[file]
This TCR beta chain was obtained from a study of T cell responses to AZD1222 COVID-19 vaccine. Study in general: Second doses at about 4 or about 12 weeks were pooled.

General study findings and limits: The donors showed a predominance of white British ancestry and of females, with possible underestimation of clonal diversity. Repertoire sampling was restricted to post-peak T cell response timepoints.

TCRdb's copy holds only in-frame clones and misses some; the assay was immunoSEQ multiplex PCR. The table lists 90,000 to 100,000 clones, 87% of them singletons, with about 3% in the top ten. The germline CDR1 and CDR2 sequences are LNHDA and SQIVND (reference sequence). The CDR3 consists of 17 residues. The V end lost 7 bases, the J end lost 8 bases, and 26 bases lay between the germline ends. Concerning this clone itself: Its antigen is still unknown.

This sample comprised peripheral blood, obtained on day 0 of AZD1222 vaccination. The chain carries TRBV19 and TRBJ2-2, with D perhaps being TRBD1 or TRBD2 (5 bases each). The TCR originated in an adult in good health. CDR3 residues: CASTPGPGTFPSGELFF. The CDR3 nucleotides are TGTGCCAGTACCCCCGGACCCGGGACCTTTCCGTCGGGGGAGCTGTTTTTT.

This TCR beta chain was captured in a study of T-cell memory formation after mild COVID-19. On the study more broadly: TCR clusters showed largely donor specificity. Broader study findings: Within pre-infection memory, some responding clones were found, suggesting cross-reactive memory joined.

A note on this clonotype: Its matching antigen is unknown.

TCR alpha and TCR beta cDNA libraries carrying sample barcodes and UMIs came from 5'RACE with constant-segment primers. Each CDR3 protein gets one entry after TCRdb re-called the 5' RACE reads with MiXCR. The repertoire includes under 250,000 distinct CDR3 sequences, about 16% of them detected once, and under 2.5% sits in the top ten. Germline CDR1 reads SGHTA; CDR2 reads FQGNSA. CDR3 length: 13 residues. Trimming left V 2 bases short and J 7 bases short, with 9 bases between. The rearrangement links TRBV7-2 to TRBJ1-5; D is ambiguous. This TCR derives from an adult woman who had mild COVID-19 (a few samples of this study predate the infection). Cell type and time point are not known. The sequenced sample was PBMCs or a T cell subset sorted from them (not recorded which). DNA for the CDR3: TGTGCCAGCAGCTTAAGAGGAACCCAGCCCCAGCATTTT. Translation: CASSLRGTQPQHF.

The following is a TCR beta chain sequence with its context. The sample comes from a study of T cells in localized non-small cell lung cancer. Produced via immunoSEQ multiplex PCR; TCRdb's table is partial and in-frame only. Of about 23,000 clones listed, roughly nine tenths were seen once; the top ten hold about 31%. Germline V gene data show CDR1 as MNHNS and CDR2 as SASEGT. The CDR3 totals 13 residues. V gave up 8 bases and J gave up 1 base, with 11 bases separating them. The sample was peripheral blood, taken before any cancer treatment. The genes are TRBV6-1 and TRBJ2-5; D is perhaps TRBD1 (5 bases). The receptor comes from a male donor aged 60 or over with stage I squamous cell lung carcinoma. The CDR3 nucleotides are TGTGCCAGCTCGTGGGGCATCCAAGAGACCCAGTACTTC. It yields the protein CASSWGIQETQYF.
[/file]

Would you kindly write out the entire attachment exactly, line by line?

This TCR beta chain was obtained from a study of T cell responses to AZD1222 COVID-19 vaccine. Study in general: Second doses at about 4 or about 12 weeks were pooled.

General study findings and limits: The donors showed a predominance of white British ancestry and of females, with possible underestimation of clonal diversity. Repertoire sampling was restricted to post-peak T cell response timepoints.

TCRdb's copy holds only in-frame clones and misses some; the assay was immunoSEQ multiplex PCR. The table lists 90,000 to 100,000 clones, 87% of them singletons, with about 3% in the top ten. The germline CDR1 and CDR2 sequences are LNHDA and SQIVND (reference sequence). The CDR3 consists of 17 residues. The V end lost 7 bases, the J end lost 8 bases, and 26 bases lay between the germline ends. Concerning this clone itself: Its antigen is still unknown.

This sample comprised peripheral blood, obtained on day 0 of AZD1222 vaccination. The chain carries TRBV19 and TRBJ2-2, with D perhaps being TRBD1 or TRBD2 (5 bases each). The TCR originated in an adult in good health. CDR3 residues: CASTPGPGTFPSGELFF. The CDR3 nucleotides are TGTGCCAGTACCCCCGGACCCGGGACCTTTCCGTCGGGGGAGCTGTTTTTT.

This TCR beta chain was captured in a study of T-cell memory formation after mild COVID-19. On the study more broadly: TCR clusters showed largely donor specificity. Broader study findings: Within pre-infection memory, some responding clones were found, suggesting cross-reactive memory joined.

A note on this clonotype: Its matching antigen is unknown.

TCR alpha and TCR beta cDNA libraries carrying sample barcodes and UMIs came from 5'RACE with constant-segment primers. Each CDR3 protein gets one entry after TCRdb re-called the 5' RACE reads with MiXCR. The repertoire includes under 250,000 distinct CDR3 sequences, about 16% of them detected once, and under 2.5% sits in the top ten. Germline CDR1 reads SGHTA; CDR2 reads FQGNSA. CDR3 length: 13 residues. Trimming left V 2 bases short and J 7 bases short, with 9 bases between. The rearrangement links TRBV7-2 to TRBJ1-5; D is ambiguous. This TCR derives from an adult woman who had mild COVID-19 (a few samples of this study predate the infection). Cell type and time point are not known. The sequenced sample was PBMCs or a T cell subset sorted from them (not recorded which). DNA for the CDR3: TGTGCCAGCAGCTTAAGAGGAACCCAGCCCCAGCATTTT. Translation: CASSLRGTQPQHF.

The following is a TCR beta chain sequence with its context. The sample comes from a study of T cells in localized non-small cell lung cancer. Produced via immunoSEQ multiplex PCR; TCRdb's table is partial and in-frame only. Of about 23,000 clones listed, roughly nine tenths were seen once; the top ten hold about 31%. Germline V gene data show CDR1 as MNHNS and CDR2 as SASEGT. The CDR3 totals 13 residues. V gave up 8 bases and J gave up 1 base, with 11 bases separating them. The sample was peripheral blood, taken before any cancer treatment. The genes are TRBV6-1 and TRBJ2-5; D is perhaps TRBD1 (5 bases). The receptor comes from a male donor aged 60 or over with stage I squamous cell lung carcinoma. The CDR3 nucleotides are TGTGCCAGCTCGTGGGGCATCCAAGAGACCCAGTACTTC. It yields the protein CASSWGIQETQYF.